[I take no credit for what follows. It’s part of a package of materials I was given last week after I volunteered to do one-on-one tutoring in English conversation for the Davis International Center at Princeton University. My international student for the next five months will be a visiting scholar from China, who has come to work at the Princeton Plasma Physics laboratory.
International students at the University must read and write English at an acceptable level or take a remedial course. Being able to speak so that others can understand is something else. And then there are the idioms! I’m meeting my student for the first time later this morning, and so won’t know what his conversational problems may be until then. In the meanwhile, however, here’s something for you to enjoy. We anglophones are so lucky!]
I take it you already know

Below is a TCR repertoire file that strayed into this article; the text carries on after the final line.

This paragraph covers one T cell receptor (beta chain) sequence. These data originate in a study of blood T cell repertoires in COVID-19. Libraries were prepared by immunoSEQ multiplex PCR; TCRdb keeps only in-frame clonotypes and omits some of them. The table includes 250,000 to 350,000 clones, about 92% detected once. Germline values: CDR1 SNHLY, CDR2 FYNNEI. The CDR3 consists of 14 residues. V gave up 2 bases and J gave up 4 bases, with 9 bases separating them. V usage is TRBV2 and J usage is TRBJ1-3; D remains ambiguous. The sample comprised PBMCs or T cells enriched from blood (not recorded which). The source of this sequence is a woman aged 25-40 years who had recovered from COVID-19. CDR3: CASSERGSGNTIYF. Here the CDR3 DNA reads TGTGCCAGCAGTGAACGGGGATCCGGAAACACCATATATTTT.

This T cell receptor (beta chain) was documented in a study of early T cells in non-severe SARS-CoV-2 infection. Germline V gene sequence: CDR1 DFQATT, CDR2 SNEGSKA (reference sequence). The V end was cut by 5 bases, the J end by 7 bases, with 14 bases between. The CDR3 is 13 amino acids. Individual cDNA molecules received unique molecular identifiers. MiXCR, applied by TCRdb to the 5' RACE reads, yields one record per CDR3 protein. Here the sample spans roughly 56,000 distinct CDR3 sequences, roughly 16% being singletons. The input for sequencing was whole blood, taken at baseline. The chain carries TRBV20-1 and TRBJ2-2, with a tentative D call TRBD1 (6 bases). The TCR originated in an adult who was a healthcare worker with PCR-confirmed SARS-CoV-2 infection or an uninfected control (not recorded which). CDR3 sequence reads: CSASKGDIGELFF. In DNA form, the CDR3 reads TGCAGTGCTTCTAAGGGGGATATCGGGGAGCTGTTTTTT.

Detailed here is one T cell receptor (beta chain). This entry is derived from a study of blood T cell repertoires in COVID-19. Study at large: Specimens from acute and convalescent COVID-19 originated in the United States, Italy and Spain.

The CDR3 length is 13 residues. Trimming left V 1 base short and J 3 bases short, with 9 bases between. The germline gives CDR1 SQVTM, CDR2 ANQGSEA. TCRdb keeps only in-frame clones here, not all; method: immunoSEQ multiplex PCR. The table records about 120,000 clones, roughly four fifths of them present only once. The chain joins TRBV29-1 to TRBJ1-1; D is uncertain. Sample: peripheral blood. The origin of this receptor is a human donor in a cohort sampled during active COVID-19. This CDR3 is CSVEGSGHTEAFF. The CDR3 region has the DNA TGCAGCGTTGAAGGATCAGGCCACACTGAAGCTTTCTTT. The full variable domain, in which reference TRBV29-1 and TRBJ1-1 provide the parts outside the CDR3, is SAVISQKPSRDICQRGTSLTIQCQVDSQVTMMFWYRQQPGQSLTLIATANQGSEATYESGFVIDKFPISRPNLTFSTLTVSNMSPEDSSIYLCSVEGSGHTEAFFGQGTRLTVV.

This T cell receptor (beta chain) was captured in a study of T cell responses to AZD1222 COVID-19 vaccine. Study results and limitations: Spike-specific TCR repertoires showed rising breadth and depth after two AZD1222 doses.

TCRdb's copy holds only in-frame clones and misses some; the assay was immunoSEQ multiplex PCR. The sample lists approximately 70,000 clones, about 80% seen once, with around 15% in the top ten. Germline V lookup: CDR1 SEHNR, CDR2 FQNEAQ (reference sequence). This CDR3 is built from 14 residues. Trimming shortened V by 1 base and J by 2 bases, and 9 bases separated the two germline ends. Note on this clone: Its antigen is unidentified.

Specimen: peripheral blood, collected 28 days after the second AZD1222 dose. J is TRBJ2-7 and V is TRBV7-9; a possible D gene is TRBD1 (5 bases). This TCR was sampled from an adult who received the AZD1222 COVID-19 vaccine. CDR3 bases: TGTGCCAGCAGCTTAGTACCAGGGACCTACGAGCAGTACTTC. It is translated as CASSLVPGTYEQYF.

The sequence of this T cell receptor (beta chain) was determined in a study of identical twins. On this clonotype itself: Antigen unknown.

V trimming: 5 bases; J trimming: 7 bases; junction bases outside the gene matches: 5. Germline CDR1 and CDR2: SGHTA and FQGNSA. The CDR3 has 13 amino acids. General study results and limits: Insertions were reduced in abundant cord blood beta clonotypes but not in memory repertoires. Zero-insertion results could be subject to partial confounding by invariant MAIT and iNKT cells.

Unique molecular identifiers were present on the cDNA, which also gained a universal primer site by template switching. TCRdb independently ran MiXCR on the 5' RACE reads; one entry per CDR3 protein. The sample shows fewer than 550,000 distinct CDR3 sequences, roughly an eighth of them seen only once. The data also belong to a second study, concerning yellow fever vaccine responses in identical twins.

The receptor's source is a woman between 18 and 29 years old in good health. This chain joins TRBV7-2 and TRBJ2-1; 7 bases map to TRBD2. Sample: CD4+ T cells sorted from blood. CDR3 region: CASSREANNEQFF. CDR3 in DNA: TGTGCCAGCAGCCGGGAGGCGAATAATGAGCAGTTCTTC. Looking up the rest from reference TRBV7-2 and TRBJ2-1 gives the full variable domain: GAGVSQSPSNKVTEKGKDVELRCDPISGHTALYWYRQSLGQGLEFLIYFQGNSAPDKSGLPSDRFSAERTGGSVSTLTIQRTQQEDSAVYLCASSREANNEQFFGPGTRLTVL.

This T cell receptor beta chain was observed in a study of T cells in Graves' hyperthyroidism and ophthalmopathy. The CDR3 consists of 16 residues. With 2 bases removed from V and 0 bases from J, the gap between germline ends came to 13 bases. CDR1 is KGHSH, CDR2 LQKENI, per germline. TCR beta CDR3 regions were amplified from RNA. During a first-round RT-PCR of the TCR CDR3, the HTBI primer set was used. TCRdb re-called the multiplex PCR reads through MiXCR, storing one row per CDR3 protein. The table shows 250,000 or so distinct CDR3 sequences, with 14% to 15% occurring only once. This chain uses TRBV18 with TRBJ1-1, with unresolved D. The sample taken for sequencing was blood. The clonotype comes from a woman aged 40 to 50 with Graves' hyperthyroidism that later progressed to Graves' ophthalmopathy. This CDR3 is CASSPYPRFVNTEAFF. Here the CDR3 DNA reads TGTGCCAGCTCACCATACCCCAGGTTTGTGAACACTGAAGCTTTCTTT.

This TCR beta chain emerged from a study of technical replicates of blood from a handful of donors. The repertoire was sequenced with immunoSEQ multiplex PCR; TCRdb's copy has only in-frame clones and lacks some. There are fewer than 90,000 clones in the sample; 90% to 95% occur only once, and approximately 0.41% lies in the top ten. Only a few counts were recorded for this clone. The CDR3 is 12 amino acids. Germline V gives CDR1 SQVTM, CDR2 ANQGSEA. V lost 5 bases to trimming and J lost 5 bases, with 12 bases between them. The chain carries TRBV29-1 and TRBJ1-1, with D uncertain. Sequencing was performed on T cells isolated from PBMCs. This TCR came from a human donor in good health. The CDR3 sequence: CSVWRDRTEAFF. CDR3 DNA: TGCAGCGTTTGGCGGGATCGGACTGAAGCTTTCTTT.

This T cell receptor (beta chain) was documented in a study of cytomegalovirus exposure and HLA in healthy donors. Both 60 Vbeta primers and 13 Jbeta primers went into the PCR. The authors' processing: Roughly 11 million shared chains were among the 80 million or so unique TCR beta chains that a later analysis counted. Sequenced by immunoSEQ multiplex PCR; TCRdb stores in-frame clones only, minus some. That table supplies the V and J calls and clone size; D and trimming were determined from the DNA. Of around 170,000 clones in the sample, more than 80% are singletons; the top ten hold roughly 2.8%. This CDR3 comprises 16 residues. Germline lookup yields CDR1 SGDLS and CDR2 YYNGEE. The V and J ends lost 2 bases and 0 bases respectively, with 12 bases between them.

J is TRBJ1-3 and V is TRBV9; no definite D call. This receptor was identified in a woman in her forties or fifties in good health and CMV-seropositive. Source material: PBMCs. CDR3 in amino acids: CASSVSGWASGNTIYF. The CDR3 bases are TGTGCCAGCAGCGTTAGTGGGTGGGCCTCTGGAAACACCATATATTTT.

Of tough and bough and cough and dough?
Others may stumble but not you,
On hiccough, thorough, laugh and through.
Well done! And you wish, perhaps,
To learn of less familiar traps?
Beware of heard, a dreadful word
That looks like beard and sounds like bird,
And dead: it’s said like bed, not bead —
For goodness’ sake don’t call it “deed”!
Watch out for meat and great and threat
(They rhyme with suite and straight and debt.)
A moth is not a moth in mother
Nor both in bother, broth in brother,
And here is not a match for there
Nor dear and fear for bear and pear,
And then there’s dose and rose and lose —
Just look them up — and goose and choose,
And cork and work and card and ward
And font and front and word and sword,
And do and go and thwart and cart —
Come, come, I’ve hardly made a start!
A dreadful language? Man alive!
I’d mastered it when I was five.
T.S.W. (Only the initials of writer are known)